Tag: Lockout

Billy Hunter

First word from today’s union meeting: some players ready to cave to owners’ demands


We interrupt your otherwise barren, locked out NBA programming to bring a minor update from the Players Union meeting in Los Angeles today. JaVale McGee was one of apparently few players that attended today’s meeting, and spoke with SI.com‘s Sam Amick on his way out. Here are Amick’s tweets from L.A.:

Wizards’ JaVale McGee had another meeting 2 go 2. On way out out, says “Everybody knows we’ve got 2 get more people 2 come to the meetings.”

That, in itself, isn’t great news for Billy Hunter and the union. With David Stern puffing up his chest and imposing arbitrary deadlines all over the place, it’s more important than ever that all of the players are on the same page and working to maintain their collective stance. Lockouts breed dissension. It’s natural that with cashflow stopped and games being stricken from the schedule that the players side would get antsy, but meetings like this can help to clarify and reinforce the union’s message. That function was still served, but only to the apparently limited number of players who actually bothered to show.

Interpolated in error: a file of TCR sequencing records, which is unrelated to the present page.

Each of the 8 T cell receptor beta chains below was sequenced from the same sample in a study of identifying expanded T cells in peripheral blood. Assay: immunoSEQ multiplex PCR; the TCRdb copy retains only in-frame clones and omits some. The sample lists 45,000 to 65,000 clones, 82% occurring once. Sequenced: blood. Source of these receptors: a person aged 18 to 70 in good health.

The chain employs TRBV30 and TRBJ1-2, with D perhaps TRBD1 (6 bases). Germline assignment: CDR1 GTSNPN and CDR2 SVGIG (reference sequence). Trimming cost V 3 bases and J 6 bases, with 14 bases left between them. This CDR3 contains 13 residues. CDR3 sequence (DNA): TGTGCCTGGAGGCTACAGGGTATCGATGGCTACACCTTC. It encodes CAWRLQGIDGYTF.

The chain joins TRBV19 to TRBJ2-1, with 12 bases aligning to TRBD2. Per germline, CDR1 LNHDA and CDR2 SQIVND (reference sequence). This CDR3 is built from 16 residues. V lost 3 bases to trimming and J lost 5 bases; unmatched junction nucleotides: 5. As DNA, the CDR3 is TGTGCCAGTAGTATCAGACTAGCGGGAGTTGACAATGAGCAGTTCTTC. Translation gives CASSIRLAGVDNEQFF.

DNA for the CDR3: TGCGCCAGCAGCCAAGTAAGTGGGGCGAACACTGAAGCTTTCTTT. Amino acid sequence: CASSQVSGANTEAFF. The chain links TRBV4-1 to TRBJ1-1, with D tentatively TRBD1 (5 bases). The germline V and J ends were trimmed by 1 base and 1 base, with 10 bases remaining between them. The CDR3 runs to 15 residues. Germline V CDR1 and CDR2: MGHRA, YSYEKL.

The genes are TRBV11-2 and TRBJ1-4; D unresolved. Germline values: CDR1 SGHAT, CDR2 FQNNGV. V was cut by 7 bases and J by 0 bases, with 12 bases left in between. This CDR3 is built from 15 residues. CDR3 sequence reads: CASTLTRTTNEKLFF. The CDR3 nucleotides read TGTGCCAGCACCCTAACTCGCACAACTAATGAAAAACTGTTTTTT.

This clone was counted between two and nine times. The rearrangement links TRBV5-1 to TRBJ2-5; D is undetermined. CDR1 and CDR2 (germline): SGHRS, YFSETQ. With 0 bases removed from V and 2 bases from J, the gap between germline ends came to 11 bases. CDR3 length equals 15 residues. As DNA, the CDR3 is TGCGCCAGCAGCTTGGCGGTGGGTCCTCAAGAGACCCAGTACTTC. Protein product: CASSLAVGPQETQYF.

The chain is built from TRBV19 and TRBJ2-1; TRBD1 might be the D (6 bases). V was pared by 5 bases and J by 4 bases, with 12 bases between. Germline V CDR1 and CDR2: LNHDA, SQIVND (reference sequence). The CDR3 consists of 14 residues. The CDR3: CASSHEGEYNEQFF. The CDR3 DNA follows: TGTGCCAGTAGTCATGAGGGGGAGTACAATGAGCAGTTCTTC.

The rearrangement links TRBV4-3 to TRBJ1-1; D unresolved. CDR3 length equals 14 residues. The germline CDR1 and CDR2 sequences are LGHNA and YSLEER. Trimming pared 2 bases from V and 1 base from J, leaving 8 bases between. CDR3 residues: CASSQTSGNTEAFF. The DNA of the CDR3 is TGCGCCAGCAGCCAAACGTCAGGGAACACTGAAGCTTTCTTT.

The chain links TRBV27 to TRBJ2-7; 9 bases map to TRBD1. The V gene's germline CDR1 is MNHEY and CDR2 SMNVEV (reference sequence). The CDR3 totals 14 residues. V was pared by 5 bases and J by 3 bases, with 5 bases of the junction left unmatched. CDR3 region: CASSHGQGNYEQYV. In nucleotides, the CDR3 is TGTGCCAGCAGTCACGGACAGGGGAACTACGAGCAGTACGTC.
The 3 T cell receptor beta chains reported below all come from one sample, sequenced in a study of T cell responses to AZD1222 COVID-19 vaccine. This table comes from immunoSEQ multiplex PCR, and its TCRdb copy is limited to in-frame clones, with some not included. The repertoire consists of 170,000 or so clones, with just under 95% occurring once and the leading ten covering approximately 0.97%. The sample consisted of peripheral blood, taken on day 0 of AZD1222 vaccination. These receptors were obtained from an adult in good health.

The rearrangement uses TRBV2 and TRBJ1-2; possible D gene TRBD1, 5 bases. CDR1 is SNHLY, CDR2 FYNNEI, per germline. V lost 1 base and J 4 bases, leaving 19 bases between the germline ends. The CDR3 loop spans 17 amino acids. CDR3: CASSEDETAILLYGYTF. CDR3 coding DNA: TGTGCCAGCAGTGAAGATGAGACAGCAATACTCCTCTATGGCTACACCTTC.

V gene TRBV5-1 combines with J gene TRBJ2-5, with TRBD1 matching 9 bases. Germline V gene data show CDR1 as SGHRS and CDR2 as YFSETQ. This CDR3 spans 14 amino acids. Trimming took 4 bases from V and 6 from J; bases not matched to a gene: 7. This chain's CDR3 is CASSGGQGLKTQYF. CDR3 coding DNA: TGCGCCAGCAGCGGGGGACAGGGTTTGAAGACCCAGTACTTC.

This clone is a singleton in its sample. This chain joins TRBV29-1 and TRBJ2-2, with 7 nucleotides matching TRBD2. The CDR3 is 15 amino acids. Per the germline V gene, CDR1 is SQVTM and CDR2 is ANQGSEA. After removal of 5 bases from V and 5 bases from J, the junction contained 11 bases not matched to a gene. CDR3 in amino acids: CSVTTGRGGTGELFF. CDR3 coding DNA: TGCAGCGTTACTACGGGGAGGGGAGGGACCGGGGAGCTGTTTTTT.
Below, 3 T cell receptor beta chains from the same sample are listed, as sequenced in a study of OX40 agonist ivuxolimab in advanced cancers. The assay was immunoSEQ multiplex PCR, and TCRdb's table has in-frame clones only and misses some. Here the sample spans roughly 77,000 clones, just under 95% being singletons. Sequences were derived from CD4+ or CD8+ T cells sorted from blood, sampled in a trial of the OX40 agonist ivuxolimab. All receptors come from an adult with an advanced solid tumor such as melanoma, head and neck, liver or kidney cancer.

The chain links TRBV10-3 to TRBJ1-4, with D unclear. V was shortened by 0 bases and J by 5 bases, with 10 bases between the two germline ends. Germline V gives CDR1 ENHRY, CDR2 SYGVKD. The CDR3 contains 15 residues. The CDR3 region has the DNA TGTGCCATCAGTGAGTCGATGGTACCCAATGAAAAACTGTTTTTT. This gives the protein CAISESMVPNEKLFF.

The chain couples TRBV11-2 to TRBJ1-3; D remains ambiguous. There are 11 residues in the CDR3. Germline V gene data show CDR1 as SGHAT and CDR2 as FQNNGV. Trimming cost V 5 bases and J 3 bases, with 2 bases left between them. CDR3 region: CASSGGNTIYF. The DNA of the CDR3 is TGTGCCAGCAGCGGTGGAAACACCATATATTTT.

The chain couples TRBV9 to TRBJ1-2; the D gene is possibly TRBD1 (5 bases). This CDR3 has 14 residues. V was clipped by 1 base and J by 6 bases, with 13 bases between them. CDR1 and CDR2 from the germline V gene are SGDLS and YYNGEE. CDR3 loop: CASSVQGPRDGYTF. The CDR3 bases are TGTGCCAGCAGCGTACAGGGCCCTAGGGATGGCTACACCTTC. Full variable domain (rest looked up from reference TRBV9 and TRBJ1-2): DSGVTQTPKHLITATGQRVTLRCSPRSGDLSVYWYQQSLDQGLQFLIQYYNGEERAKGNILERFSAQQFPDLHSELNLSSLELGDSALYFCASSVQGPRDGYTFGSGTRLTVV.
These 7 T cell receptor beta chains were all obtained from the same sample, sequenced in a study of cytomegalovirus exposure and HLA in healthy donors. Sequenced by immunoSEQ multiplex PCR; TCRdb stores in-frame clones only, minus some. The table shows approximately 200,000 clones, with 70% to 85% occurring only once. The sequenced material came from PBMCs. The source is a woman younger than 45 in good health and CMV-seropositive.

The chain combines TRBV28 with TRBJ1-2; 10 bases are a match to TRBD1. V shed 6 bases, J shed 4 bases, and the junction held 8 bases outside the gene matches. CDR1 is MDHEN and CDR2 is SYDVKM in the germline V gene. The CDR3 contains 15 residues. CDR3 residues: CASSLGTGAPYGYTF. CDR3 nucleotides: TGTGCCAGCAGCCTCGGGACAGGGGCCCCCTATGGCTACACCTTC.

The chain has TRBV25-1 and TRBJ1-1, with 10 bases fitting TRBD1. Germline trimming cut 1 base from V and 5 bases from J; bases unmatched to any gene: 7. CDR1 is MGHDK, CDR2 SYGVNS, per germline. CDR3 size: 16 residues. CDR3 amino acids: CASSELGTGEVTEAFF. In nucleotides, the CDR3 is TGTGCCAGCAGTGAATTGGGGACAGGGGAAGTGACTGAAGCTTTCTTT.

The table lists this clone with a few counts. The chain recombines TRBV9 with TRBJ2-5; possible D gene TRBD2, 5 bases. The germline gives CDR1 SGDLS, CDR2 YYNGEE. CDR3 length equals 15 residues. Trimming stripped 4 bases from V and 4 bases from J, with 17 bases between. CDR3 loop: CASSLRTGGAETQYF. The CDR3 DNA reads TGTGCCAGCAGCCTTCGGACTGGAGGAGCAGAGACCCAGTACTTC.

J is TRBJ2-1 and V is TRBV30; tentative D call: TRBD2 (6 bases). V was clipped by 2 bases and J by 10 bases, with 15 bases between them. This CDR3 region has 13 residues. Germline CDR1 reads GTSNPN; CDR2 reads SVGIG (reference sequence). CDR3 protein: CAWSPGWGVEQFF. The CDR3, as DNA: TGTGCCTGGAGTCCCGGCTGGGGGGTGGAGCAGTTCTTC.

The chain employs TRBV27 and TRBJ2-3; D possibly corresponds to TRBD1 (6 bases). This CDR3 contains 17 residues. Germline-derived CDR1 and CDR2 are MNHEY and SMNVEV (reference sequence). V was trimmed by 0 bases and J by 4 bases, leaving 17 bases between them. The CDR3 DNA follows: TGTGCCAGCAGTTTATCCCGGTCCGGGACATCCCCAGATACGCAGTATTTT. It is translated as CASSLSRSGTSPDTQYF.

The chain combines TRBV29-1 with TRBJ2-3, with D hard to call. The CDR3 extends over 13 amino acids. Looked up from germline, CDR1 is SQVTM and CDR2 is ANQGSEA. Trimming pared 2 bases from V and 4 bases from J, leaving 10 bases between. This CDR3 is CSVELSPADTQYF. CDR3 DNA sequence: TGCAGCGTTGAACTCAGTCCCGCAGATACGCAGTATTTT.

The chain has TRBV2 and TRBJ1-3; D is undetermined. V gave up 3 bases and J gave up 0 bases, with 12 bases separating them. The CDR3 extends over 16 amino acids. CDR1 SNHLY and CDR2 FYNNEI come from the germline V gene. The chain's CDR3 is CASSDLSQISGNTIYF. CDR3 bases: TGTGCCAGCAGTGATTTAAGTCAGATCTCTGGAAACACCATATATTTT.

More McGee: “There’s definitely some guys in there saying that they’re ready to fold, but the majority are willing to stand strong.”